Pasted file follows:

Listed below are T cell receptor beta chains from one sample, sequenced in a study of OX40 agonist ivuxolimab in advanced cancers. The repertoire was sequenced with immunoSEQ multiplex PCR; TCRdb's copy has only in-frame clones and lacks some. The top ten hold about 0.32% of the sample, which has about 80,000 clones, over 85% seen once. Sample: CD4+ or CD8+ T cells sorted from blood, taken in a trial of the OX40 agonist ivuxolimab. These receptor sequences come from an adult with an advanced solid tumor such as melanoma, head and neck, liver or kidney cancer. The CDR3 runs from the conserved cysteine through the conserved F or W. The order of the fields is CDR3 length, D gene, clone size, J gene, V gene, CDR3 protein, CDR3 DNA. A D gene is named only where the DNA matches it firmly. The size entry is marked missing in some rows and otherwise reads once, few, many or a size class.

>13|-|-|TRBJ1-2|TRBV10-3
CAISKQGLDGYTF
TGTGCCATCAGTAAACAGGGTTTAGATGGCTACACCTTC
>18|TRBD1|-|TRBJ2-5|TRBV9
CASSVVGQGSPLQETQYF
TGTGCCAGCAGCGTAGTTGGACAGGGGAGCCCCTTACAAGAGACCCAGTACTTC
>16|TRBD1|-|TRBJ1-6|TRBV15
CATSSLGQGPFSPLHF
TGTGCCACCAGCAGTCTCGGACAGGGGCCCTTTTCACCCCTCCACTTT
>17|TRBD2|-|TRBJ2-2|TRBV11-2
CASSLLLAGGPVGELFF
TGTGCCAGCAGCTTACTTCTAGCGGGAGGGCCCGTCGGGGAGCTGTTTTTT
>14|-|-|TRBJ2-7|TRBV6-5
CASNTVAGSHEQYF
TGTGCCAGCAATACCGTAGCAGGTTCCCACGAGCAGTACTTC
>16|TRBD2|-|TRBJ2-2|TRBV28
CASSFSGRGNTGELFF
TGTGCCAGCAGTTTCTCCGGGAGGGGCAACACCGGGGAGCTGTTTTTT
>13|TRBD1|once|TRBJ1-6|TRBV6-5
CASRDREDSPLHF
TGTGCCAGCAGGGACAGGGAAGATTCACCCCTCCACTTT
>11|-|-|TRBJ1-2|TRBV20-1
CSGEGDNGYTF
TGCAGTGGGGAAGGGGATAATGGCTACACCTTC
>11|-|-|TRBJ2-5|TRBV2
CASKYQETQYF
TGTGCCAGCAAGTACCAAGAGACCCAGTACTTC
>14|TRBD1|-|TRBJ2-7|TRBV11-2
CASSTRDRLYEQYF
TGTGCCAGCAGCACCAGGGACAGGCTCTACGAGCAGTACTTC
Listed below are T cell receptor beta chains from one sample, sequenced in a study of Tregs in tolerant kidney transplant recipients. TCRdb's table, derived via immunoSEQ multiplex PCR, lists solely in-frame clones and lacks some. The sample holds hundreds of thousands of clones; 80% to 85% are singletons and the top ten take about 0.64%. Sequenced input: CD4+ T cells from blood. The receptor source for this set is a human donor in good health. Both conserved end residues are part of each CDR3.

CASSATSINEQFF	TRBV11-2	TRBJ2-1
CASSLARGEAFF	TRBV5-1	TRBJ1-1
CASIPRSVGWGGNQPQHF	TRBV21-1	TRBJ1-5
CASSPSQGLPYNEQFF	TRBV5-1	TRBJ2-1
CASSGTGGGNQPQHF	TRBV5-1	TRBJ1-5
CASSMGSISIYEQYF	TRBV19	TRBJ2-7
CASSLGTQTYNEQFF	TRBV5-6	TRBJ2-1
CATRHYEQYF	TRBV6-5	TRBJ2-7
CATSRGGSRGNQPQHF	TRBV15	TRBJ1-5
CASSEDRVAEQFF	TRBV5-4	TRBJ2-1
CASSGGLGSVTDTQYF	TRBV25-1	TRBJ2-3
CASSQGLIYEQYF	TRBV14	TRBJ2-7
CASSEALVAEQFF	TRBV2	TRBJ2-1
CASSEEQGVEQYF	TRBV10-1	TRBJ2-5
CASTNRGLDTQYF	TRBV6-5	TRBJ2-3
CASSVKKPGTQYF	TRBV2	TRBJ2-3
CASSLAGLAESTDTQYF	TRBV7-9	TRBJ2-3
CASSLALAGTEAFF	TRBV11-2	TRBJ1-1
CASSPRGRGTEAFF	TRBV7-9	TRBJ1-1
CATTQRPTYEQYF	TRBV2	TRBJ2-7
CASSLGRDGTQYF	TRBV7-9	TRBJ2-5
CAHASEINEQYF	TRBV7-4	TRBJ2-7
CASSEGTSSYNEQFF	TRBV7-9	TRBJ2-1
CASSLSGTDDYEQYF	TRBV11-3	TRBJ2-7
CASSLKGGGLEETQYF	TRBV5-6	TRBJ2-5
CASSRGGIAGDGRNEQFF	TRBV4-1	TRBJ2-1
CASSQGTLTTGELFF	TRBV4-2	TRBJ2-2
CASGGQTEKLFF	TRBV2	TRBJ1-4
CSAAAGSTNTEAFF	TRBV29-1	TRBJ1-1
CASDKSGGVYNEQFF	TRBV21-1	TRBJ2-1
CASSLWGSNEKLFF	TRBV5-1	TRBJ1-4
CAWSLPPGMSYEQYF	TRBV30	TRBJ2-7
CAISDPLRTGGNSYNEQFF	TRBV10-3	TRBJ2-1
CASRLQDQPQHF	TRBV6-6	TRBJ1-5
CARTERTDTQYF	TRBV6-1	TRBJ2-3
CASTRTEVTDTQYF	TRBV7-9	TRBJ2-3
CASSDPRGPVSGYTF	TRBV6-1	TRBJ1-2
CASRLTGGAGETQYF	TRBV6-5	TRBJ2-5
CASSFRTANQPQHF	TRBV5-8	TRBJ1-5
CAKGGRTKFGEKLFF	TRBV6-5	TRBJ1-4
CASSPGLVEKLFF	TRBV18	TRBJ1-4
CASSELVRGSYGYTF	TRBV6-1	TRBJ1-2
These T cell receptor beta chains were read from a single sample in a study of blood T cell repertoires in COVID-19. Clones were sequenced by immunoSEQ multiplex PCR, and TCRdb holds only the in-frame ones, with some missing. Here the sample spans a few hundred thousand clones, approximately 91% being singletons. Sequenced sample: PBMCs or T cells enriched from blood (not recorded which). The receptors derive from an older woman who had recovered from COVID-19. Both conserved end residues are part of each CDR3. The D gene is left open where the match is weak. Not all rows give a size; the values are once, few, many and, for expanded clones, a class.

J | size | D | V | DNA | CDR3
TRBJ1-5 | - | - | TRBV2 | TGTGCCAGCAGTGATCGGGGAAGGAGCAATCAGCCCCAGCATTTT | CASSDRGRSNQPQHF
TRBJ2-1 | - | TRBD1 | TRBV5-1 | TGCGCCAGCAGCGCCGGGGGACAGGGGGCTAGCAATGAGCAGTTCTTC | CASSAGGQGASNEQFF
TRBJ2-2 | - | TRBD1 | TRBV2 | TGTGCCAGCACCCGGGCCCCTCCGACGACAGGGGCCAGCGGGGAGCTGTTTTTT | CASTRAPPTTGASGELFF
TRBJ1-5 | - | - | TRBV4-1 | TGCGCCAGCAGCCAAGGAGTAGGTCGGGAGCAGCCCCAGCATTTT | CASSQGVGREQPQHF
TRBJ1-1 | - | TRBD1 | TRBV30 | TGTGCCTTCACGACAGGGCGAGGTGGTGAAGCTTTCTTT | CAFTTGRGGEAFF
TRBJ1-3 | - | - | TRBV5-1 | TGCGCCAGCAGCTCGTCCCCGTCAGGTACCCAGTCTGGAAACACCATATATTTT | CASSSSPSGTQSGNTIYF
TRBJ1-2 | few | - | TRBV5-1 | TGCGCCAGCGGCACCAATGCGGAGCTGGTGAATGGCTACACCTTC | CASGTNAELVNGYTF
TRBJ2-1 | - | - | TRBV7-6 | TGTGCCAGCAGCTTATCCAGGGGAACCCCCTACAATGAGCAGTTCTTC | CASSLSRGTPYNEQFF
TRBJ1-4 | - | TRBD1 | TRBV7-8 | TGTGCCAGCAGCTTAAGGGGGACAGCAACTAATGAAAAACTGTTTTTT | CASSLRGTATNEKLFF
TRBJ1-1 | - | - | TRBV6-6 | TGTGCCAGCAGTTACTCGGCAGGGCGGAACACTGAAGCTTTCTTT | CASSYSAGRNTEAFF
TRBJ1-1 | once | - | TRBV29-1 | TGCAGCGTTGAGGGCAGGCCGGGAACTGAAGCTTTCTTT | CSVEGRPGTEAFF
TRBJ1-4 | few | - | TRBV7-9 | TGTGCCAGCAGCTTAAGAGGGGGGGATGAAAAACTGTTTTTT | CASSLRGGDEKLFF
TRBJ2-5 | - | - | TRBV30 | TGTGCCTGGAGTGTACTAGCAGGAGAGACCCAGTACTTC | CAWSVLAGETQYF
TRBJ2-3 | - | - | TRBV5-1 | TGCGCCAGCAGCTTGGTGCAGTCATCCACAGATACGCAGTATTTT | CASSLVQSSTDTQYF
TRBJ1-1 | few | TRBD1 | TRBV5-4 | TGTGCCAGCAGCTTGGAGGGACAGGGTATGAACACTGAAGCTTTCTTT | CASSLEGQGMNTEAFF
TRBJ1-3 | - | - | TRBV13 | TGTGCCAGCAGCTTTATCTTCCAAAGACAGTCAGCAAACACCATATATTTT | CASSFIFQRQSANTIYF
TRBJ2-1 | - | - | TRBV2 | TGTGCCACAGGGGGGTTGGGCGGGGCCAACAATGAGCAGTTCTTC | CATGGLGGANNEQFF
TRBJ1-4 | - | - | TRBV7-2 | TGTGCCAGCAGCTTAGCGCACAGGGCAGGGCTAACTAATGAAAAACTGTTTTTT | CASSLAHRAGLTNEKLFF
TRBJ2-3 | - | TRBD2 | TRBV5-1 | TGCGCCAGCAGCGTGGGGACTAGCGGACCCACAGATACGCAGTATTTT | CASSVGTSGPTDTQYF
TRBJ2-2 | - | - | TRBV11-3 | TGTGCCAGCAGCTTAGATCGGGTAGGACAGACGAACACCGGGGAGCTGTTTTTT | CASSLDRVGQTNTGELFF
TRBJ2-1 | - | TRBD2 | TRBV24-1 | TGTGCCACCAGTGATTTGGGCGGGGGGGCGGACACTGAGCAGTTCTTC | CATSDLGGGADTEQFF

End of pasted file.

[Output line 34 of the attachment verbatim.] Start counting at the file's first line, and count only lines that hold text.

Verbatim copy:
CASSLARGEAFF	TRBV5-1	TRBJ1-1